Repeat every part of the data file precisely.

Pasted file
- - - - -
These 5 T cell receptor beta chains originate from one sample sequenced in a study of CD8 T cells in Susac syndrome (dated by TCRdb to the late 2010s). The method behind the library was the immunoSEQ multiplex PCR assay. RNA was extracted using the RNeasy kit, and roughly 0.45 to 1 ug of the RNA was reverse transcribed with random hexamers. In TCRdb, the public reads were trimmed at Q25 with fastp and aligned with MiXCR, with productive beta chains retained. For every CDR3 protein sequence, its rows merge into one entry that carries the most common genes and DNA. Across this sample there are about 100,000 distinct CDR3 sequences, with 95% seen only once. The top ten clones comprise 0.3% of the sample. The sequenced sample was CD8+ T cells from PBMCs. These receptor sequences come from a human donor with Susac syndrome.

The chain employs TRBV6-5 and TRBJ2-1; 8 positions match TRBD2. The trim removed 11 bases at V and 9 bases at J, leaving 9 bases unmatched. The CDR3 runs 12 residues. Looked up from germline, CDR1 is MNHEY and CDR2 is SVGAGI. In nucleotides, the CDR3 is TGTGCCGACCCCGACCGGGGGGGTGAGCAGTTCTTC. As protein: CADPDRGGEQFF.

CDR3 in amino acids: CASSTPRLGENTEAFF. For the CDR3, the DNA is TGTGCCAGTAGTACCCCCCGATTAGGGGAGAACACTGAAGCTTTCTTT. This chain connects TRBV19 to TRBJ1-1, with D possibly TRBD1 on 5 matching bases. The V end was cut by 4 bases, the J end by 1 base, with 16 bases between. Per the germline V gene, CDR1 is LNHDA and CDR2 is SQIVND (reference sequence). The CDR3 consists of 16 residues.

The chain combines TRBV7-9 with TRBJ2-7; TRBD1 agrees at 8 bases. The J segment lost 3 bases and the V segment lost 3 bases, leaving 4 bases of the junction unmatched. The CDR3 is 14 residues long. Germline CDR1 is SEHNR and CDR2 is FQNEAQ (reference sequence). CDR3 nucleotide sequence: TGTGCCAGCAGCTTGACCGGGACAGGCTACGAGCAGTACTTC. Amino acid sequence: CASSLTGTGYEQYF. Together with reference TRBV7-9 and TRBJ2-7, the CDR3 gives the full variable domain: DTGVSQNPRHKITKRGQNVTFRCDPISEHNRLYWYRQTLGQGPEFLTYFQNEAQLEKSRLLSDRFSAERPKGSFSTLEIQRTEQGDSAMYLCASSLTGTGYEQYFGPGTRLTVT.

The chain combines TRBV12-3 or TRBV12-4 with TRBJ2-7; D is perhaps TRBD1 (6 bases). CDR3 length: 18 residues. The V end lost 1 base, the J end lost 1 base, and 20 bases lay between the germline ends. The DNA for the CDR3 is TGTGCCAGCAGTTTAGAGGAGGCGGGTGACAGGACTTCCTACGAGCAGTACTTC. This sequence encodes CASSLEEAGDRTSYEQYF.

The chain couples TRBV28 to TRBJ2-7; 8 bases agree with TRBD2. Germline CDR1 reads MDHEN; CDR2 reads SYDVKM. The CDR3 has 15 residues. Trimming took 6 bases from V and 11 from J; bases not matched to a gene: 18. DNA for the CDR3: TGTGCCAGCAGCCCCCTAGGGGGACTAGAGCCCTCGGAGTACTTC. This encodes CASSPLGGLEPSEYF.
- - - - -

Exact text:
These 5 T cell receptor beta chains originate from one sample sequenced in a study of CD8 T cells in Susac syndrome (dated by TCRdb to the late 2010s). The method behind the library was the immunoSEQ multiplex PCR assay. RNA was extracted using the RNeasy kit, and roughly 0.45 to 1 ug of the RNA was reverse transcribed with random hexamers. In TCRdb, the public reads were trimmed at Q25 with fastp and aligned with MiXCR, with productive beta chains retained. For every CDR3 protein sequence, its rows merge into one entry that carries the most common genes and DNA. Across this sample there are about 100,000 distinct CDR3 sequences, with 95% seen only once. The top ten clones comprise 0.3% of the sample. The sequenced sample was CD8+ T cells from PBMCs. These receptor sequences come from a human donor with Susac syndrome.

The chain employs TRBV6-5 and TRBJ2-1; 8 positions match TRBD2. The trim removed 11 bases at V and 9 bases at J, leaving 9 bases unmatched. The CDR3 runs 12 residues. Looked up from germline, CDR1 is MNHEY and CDR2 is SVGAGI. In nucleotides, the CDR3 is TGTGCCGACCCCGACCGGGGGGGTGAGCAGTTCTTC. As protein: CADPDRGGEQFF.

CDR3 in amino acids: CASSTPRLGENTEAFF. For the CDR3, the DNA is TGTGCCAGTAGTACCCCCCGATTAGGGGAGAACACTGAAGCTTTCTTT. This chain connects TRBV19 to TRBJ1-1, with D possibly TRBD1 on 5 matching bases. The V end was cut by 4 bases, the J end by 1 base, with 16 bases between. Per the germline V gene, CDR1 is LNHDA and CDR2 is SQIVND (reference sequence). The CDR3 consists of 16 residues.

The chain combines TRBV7-9 with TRBJ2-7; TRBD1 agrees at 8 bases. The J segment lost 3 bases and the V segment lost 3 bases, leaving 4 bases of the junction unmatched. The CDR3 is 14 residues long. Germline CDR1 is SEHNR and CDR2 is FQNEAQ (reference sequence). CDR3 nucleotide sequence: TGTGCCAGCAGCTTGACCGGGACAGGCTACGAGCAGTACTTC. Amino acid sequence: CASSLTGTGYEQYF. Together with reference TRBV7-9 and TRBJ2-7, the CDR3 gives the full variable domain: DTGVSQNPRHKITKRGQNVTFRCDPISEHNRLYWYRQTLGQGPEFLTYFQNEAQLEKSRLLSDRFSAERPKGSFSTLEIQRTEQGDSAMYLCASSLTGTGYEQYFGPGTRLTVT.

The chain combines TRBV12-3 or TRBV12-4 with TRBJ2-7; D is perhaps TRBD1 (6 bases). CDR3 length: 18 residues. The V end lost 1 base, the J end lost 1 base, and 20 bases lay between the germline ends. The DNA for the CDR3 is TGTGCCAGCAGTTTAGAGGAGGCGGGTGACAGGACTTCCTACGAGCAGTACTTC. This sequence encodes CASSLEEAGDRTSYEQYF.

The chain couples TRBV28 to TRBJ2-7; 8 bases agree with TRBD2. Germline CDR1 reads MDHEN; CDR2 reads SYDVKM. The CDR3 has 15 residues. Trimming took 6 bases from V and 11 from J; bases not matched to a gene: 18. DNA for the CDR3: TGTGCCAGCAGCCCCCTAGGGGGACTAGAGCCCTCGGAGTACTTC. This encodes CASSPLGGLEPSEYF.